Still several years shy of 40, DJ Kelly appears to be giving our stateside leader a run for his money as a community organizer. Sure, Kelly’s presidency is over a slightly smaller fiefdom (the Winston Heights Mountview Community Association versus the United States of America), but — like Barack Obama — Kelly brings passion and commitment to his cause. And that cause is making Calgary a better place to live.
Kelly’s paid work is helping arts organizations like Lunchbox Theatre build awareness of their work. For Lunchbox, the world’s longest-running lunchtime theatre company, Kelly helped publicize the theatre’s recent relocation, overhaul the ticket buying process and create a cheeky ad campaign. He also has a radio gig with CBC talking about technology issues such as using Facebook at work.
And Kelly’s volunteer work also ties in to his efforts to reshape the city.
In addition to his work with the community association, he has been involved with CivicCamp, encouraging Calgarians to become more engaged with municipal politics through workshops and online discussions about the direction the City is taking.
A member of the 2010 Leadership Calgary group, Kelly also speaks on behalf of the arts with politicians and funders. “I spend a lot of time trying to balance the argument and strip away the hyperbole,” he says.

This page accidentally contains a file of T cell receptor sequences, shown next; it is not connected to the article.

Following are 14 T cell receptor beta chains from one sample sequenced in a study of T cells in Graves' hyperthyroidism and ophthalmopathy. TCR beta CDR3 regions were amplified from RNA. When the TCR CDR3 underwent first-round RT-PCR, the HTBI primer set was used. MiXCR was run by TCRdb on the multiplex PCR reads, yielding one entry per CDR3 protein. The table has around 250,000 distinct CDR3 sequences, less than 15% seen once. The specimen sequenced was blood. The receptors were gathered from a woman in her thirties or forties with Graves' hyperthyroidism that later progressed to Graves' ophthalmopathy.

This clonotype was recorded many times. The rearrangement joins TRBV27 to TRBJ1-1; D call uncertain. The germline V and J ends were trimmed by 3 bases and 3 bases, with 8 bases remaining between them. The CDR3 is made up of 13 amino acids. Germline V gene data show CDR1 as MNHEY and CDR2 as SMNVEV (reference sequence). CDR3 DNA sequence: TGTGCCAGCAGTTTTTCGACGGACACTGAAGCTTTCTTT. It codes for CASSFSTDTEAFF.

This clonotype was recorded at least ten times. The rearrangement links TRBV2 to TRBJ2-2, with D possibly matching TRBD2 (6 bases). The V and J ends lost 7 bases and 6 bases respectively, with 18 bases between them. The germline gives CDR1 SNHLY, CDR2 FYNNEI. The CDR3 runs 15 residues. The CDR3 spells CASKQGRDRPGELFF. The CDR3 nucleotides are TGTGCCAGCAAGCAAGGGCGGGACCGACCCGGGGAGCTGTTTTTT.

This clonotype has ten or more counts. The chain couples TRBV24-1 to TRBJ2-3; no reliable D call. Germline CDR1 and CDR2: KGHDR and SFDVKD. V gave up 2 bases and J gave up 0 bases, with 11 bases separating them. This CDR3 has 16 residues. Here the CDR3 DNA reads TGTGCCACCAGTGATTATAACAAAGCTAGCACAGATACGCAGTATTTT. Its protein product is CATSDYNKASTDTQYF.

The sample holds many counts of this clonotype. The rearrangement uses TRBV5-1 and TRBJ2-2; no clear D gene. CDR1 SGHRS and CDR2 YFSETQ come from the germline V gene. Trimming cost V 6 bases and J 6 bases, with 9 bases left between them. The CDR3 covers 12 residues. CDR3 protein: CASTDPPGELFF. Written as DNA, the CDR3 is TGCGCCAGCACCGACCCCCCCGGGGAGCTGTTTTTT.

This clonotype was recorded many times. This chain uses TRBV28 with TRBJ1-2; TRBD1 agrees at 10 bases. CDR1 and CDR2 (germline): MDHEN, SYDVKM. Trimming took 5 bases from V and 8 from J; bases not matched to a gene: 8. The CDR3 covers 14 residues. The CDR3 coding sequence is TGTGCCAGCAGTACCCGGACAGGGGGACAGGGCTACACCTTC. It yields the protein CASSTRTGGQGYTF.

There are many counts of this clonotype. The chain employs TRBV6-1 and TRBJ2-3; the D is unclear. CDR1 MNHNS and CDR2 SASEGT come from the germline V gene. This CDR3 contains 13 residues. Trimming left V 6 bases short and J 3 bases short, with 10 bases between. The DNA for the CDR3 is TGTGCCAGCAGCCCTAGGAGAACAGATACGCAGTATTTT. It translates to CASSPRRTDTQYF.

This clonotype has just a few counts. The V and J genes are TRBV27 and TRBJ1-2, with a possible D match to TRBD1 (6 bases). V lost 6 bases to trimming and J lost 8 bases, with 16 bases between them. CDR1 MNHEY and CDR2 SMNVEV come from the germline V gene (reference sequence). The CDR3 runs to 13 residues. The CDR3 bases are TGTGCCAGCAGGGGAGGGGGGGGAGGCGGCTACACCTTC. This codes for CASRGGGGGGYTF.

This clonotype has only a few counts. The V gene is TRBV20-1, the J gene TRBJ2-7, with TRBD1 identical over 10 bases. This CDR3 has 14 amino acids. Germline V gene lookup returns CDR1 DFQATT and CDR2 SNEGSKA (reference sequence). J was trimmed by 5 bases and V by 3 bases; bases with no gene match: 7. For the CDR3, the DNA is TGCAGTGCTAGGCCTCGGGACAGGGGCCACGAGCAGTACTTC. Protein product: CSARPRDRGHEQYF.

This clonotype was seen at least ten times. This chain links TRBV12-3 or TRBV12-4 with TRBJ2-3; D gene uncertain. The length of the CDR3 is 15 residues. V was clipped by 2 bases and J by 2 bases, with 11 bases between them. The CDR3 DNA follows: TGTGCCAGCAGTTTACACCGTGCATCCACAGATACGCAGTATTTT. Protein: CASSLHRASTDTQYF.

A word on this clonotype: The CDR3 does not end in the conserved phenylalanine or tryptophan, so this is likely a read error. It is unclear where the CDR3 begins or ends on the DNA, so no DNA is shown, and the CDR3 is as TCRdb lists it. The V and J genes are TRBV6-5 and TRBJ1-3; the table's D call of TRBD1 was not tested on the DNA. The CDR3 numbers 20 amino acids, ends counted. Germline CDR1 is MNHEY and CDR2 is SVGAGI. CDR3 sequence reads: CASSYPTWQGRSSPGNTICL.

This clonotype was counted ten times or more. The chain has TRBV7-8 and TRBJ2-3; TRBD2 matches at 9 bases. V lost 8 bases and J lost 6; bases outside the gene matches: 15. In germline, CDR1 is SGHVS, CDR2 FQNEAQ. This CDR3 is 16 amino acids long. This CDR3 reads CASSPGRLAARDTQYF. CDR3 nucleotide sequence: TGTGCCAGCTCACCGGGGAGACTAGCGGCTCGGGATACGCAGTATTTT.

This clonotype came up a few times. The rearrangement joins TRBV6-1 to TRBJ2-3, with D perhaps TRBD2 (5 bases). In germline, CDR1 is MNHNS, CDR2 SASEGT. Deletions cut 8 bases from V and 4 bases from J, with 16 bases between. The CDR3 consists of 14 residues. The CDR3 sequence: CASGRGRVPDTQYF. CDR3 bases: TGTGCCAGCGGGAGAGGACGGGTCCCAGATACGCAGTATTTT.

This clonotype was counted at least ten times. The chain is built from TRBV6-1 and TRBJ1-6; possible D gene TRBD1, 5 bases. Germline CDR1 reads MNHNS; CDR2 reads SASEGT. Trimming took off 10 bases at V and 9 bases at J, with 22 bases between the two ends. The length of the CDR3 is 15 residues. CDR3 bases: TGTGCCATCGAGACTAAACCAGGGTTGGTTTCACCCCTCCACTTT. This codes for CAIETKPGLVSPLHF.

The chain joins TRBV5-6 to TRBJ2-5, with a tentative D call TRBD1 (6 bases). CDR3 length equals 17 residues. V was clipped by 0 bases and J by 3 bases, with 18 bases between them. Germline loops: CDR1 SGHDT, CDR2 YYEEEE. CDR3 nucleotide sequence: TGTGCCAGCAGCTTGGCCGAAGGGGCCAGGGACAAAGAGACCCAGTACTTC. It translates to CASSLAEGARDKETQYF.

After graduating with a bachelor of fine arts degree from the University of Calgary in 2001, he initially thought a career in stage and lighting design was in the cards. But once he fell into marketing, he was hooked.
“I’ve always been a fan of the arts,” says Kelly. “What motivates me is you are giving people something to talk about; you are shining a light on a corner of society that may not have had a light shone on it before.”
Despite all these accomplishments, Kelly is wary of high-fiving himself. “I don’t think there is such a thing as success,” he says. “It is about waypoints along that journey.”
Kelly admits that those waypoints are marked with challenges at times; in marketing the arts, it is about getting into other people’s heads, interpreting what they’re looking for and what is being offered addresses that. And generating money for the arts is tough; some people just don’t “get it.”
The “it” is that arts are more than just entertainment, says Kelly. They inform us and help us to shape our identities.
But difficulties don’t intimidate Kelly. In fact, he is convinced that the majority of obstacles people face are self-imposed. Goals can be reached if people are focused and dedicated, if they are courageous enough to step up.
Make small differences in your life or in the lives of others, recommends Kelly. “Everyone has a responsibility to make change.”
Why he’s the top: DJ Kelly is committed to the big picture — a better Calgary — through a more vibrant arts community, a more accountable political system and more transparent communication. And he is involved hands-on in making change.
The key to his success: Kelly doesn’t believe success is a destination; for him, it’s about the journey.